The literature addressing the testing of bond strength of dental materials to various surfaces, and in particular adhesion to enamel and/or dentin, is voluminous. A quick search using PubMed and the search terms “dentistry bond strength testing” yielded 3197 articles. When “dentistry bond strength testing teeth” was entered, 1563 articles were returned. Searching on the words “dentistry bond strength testing dentin” returned 1667, and “dentistry bond strength testing enamel” returned 932. When the date of publication for the 3197 articles was queried in five-year increments, the figure generated showed a relatively consistent publication of roughly 1000 articles per year over the last 15 years. Reviewing the bond strength testing literature is therefore somewhat intimidating, but this was the task requested of nine leading dental researchers in order to address the titled topic of the 2009 Academy of Dental Materials meeting.
|Substrate||Material, aging condition, surface preparation|
|Specimen||Size, geometry, cure method, preparation, sample size|
|Storage conditions||Time, environment, thermal cycling, mechanical cycling|
|Test method||Macro shear, macro tension, micro shear, micro tension, peel, fracture toughness|
|Method of loading||Device = loop, knife, clamp, grip; rate of loading|
|Data criteria||Premature failures, non-interfacial failures|
|Data analysis||Statistics = parametric, non-parametric, Weibull|
|Failure analysis||Visual, stereomicroscopy, scanning electron microscopy|
It is important for any literature on this topic to include a description of these variables in order to accurately assess the results and to enable comparisons between studies. However, often this is not done, and making general statements about a specific material or condition from this literature becomes even more difficult. This is particularly so when trying to correlate the results of bond strength tests to other measured properties, as well as to the clinical performance of specific materials. Therefore, it was appropriate to review these considerations based on the current literature, and to discuss them with a wide audience.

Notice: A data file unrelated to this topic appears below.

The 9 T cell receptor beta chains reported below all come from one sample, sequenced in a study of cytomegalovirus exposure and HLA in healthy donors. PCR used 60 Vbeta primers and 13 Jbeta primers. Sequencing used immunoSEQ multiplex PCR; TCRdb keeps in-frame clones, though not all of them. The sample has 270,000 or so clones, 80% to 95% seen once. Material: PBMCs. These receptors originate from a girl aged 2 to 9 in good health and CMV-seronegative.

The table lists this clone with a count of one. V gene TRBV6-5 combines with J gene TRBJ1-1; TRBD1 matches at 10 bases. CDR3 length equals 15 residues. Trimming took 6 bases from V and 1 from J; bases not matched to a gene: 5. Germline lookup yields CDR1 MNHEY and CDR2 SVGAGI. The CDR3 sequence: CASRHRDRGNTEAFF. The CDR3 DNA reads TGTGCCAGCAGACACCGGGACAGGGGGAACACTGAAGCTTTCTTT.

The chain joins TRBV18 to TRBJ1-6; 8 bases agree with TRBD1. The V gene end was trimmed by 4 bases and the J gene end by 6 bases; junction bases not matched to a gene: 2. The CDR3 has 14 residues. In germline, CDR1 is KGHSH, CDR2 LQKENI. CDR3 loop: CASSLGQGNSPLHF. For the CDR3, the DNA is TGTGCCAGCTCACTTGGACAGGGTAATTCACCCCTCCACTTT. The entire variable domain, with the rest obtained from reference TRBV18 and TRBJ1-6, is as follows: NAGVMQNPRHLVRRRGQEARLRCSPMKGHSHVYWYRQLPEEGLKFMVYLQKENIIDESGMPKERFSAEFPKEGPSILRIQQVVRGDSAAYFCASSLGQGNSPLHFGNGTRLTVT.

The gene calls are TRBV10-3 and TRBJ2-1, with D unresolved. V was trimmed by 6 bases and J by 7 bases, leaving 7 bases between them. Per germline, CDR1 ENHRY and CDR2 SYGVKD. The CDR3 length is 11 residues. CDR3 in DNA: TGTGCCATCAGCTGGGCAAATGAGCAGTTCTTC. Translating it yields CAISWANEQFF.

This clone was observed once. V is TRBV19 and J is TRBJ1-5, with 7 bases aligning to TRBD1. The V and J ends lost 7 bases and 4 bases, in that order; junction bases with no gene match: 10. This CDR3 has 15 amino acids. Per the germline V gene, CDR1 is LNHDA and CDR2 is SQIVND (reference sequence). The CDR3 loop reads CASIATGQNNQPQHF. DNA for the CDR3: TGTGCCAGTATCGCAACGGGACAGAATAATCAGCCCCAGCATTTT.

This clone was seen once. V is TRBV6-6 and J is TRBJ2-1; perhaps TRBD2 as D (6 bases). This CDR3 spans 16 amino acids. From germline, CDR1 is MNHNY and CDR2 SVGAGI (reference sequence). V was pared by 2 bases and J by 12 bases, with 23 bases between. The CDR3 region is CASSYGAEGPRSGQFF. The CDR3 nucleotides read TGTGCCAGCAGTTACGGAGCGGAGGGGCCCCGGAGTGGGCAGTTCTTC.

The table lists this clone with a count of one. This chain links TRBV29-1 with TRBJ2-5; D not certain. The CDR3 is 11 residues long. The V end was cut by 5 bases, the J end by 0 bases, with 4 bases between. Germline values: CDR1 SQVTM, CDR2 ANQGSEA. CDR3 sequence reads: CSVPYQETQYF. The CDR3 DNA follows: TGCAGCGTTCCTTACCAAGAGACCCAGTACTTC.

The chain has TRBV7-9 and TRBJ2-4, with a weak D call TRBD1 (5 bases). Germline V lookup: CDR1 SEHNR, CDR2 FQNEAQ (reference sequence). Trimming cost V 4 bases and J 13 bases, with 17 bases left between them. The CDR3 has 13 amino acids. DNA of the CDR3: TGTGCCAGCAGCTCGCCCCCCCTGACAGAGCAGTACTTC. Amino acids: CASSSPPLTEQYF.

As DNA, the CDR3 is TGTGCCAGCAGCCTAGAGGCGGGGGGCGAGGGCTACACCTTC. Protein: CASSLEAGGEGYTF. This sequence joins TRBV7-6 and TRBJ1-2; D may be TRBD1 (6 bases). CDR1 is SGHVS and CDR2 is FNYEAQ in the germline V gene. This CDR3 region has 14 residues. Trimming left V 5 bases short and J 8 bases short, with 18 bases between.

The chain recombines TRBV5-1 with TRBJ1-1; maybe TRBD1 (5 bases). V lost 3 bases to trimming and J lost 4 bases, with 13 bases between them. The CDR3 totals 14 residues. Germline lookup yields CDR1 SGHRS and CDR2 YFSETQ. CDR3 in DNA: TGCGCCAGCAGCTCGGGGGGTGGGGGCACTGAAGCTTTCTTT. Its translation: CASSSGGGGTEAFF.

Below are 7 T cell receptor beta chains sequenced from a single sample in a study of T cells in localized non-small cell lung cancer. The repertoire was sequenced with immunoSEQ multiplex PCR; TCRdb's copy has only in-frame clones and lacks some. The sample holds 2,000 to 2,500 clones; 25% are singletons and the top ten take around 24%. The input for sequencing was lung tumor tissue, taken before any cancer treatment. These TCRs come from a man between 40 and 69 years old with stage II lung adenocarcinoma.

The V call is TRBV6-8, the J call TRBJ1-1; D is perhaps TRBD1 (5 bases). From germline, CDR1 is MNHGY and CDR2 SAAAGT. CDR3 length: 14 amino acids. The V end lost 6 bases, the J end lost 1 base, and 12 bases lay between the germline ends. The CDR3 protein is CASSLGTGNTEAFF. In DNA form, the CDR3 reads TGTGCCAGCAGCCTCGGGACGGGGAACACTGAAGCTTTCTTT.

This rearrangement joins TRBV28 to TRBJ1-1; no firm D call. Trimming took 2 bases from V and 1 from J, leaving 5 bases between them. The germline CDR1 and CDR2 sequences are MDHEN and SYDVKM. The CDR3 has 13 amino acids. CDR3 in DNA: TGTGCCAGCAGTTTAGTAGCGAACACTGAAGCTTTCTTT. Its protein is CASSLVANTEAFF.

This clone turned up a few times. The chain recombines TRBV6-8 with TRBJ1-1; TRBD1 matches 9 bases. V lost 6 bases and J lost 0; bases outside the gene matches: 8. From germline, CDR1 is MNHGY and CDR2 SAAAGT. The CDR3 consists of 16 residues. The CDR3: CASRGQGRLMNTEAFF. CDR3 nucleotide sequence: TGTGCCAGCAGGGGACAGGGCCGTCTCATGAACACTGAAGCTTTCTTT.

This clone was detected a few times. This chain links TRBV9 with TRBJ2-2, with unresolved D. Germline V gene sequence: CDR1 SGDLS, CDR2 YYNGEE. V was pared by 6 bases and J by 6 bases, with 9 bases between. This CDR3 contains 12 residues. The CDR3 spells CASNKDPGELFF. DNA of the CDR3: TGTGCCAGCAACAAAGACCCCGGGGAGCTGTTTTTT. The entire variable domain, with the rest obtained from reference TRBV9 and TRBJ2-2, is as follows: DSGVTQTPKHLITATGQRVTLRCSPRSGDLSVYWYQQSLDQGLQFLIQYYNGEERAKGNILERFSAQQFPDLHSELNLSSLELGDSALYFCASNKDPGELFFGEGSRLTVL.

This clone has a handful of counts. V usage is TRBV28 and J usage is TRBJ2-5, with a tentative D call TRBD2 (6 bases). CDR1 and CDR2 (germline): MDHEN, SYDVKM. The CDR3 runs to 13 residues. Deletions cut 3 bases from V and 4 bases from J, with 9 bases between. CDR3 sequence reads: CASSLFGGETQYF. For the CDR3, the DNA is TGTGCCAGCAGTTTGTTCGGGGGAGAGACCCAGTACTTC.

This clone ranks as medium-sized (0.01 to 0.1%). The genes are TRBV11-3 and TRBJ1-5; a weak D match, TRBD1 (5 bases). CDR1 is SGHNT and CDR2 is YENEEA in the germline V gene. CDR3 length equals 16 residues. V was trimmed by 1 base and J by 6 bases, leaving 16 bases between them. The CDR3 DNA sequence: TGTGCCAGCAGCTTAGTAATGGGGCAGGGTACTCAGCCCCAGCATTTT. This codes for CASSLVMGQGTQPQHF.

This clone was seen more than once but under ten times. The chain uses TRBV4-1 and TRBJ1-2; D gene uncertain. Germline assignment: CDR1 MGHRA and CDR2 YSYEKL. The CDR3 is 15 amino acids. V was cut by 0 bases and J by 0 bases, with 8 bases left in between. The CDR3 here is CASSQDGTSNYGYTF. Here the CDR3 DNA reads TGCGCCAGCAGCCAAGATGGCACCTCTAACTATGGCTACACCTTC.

Goal of the conference
The overall goal of this three half-days conference was to provide a critical assessment of the various test methods used primarily for dentin and enamel bonding studies in order to identify general trends, important variables to be considered, and their relation to outcomes. It was thought that the results of this conference might serve as a basis for a future meeting with the goal of reaching consensus about what is important to include in bond strength testing and which method may be most accurate, reliable and preferred.
With this in mind, the agenda for the 2009 ADM meeting was set with three invited speakers per day as outlined below. The presenters were charged with reviewing and presenting a critical analysis of the current literature pertaining to their topic, and making recommendations for further study and consideration where appropriate. At the end of each day, a short summary was presented based in part on the content of the presentation and the manuscripts received beforehand and appearing in the transactions for the meeting.